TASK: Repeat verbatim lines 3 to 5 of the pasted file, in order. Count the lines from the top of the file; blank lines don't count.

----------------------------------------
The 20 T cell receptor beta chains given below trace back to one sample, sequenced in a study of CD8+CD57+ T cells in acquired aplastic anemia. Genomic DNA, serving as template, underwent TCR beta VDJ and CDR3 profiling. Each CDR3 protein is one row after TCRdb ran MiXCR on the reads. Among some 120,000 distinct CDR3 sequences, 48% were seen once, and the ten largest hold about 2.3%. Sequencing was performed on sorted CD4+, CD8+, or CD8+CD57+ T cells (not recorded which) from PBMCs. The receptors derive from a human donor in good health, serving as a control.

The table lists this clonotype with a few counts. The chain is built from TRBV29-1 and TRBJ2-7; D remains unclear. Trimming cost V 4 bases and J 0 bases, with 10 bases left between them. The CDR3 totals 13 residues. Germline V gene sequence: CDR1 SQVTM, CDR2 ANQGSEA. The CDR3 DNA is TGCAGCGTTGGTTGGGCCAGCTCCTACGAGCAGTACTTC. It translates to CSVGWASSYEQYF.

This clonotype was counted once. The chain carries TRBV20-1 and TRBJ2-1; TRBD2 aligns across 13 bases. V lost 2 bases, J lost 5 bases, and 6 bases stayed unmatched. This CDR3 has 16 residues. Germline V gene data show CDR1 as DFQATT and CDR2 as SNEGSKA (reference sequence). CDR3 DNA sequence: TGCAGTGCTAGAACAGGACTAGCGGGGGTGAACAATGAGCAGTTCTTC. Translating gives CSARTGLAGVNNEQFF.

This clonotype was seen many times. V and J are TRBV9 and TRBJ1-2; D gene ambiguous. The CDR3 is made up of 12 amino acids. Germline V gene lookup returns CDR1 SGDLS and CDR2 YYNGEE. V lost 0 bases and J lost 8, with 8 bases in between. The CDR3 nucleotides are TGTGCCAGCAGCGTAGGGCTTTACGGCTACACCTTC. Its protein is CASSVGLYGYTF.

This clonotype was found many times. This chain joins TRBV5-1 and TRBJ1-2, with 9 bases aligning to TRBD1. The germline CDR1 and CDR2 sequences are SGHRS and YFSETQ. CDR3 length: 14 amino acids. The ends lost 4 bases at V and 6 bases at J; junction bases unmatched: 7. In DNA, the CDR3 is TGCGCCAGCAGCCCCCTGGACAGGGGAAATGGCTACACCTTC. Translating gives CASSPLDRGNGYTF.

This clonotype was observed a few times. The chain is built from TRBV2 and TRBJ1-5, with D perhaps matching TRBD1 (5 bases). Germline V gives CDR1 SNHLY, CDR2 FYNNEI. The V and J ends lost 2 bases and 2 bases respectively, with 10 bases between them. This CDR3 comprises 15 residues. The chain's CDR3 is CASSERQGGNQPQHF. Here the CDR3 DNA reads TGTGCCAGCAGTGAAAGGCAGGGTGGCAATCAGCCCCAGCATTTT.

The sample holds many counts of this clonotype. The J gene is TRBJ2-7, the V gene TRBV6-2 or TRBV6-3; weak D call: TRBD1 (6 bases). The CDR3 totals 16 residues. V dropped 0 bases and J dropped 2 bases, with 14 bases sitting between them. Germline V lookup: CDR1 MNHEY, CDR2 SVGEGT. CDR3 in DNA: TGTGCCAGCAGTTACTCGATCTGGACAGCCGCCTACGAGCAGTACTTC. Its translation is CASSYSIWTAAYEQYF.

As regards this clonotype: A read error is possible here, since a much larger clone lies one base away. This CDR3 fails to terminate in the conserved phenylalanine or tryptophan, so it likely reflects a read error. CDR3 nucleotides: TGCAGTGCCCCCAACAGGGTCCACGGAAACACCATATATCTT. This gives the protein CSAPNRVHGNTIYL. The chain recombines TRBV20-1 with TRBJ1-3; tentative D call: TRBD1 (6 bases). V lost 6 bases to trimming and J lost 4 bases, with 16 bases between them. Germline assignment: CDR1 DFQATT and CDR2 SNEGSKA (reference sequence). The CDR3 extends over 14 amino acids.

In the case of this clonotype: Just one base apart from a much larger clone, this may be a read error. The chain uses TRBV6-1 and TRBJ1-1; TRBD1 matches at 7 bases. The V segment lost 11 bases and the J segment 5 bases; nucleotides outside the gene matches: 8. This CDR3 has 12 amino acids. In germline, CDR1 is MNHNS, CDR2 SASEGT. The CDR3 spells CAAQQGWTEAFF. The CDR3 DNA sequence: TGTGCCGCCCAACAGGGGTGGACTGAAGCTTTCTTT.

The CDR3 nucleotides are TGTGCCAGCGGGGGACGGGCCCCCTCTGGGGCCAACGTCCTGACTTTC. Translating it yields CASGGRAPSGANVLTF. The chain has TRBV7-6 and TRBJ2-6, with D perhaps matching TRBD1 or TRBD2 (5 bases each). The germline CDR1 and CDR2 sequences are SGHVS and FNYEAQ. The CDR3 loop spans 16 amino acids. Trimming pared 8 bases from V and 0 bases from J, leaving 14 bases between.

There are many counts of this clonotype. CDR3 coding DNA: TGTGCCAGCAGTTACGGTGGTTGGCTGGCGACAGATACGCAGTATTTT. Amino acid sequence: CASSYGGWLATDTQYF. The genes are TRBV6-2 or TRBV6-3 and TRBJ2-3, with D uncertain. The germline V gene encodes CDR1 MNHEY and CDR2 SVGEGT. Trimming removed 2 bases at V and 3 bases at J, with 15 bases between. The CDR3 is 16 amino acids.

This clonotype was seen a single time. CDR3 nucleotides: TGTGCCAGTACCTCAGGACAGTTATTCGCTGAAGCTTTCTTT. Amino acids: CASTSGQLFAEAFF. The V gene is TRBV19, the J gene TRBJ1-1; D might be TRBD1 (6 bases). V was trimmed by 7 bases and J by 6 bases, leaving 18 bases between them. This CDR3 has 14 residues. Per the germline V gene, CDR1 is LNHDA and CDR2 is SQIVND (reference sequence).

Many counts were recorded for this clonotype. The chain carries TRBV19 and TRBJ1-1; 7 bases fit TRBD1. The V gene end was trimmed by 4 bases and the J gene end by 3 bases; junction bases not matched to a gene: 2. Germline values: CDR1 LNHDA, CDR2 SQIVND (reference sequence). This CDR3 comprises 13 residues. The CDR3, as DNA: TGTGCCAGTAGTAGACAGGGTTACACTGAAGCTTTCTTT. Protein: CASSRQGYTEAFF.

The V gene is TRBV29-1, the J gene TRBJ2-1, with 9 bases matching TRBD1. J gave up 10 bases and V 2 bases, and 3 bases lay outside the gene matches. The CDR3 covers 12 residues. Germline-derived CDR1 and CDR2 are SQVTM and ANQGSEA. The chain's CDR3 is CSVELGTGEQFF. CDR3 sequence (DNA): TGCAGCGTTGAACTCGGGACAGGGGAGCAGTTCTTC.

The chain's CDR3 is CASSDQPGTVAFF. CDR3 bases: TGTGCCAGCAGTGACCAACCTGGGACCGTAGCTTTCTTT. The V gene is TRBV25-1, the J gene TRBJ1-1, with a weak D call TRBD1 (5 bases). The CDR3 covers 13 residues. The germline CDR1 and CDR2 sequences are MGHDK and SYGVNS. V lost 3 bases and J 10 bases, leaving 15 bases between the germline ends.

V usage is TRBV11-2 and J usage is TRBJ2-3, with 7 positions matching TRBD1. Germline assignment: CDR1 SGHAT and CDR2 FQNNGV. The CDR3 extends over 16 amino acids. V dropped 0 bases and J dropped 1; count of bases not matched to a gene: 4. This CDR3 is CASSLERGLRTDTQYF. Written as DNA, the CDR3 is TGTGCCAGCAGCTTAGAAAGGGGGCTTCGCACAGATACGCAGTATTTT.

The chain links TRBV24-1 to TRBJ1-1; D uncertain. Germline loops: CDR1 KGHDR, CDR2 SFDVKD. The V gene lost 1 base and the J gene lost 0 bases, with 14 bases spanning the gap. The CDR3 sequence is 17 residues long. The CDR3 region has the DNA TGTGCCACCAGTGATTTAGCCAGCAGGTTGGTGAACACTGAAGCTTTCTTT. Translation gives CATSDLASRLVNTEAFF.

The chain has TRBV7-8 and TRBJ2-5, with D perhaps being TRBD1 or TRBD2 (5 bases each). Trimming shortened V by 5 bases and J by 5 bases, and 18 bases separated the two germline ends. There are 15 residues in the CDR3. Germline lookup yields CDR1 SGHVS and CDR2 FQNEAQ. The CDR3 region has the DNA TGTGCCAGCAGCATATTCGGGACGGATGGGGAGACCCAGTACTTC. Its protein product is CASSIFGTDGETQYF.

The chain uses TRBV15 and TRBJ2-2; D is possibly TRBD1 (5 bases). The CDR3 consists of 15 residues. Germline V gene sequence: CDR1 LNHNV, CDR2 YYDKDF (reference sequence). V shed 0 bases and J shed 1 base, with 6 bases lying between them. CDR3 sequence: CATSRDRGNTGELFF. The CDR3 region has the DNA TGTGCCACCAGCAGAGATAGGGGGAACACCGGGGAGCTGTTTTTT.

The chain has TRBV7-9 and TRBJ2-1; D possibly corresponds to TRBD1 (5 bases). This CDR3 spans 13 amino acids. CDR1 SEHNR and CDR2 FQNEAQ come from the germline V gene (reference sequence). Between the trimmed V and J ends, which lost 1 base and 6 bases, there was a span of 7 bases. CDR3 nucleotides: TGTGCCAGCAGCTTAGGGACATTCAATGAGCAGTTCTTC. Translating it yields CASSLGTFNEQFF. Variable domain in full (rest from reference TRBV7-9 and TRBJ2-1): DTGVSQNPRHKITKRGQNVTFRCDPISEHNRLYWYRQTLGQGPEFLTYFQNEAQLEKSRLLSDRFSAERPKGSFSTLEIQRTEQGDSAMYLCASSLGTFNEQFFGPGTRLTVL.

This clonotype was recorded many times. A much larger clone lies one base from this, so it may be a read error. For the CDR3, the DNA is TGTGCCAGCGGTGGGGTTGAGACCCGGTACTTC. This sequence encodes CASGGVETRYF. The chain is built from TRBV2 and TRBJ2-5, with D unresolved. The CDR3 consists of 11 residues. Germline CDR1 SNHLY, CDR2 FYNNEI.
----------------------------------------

This clonotype was counted once. The chain carries TRBV20-1 and TRBJ2-1; TRBD2 aligns across 13 bases. V lost 2 bases, J lost 5 bases, and 6 bases stayed unmatched. This CDR3 has 16 residues. Germline V gene data show CDR1 as DFQATT and CDR2 as SNEGSKA (reference sequence). CDR3 DNA sequence: TGCAGTGCTAGAACAGGACTAGCGGGGGTGAACAATGAGCAGTTCTTC. Translating gives CSARTGLAGVNNEQFF.

This clonotype was seen many times. V and J are TRBV9 and TRBJ1-2; D gene ambiguous. The CDR3 is made up of 12 amino acids. Germline V gene lookup returns CDR1 SGDLS and CDR2 YYNGEE. V lost 0 bases and J lost 8, with 8 bases in between. The CDR3 nucleotides are TGTGCCAGCAGCGTAGGGCTTTACGGCTACACCTTC. Its protein is CASSVGLYGYTF.

This clonotype was found many times. This chain joins TRBV5-1 and TRBJ1-2, with 9 bases aligning to TRBD1. The germline CDR1 and CDR2 sequences are SGHRS and YFSETQ. CDR3 length: 14 amino acids. The ends lost 4 bases at V and 6 bases at J; junction bases unmatched: 7. In DNA, the CDR3 is TGCGCCAGCAGCCCCCTGGACAGGGGAAATGGCTACACCTTC. Translating gives CASSPLDRGNGYTF.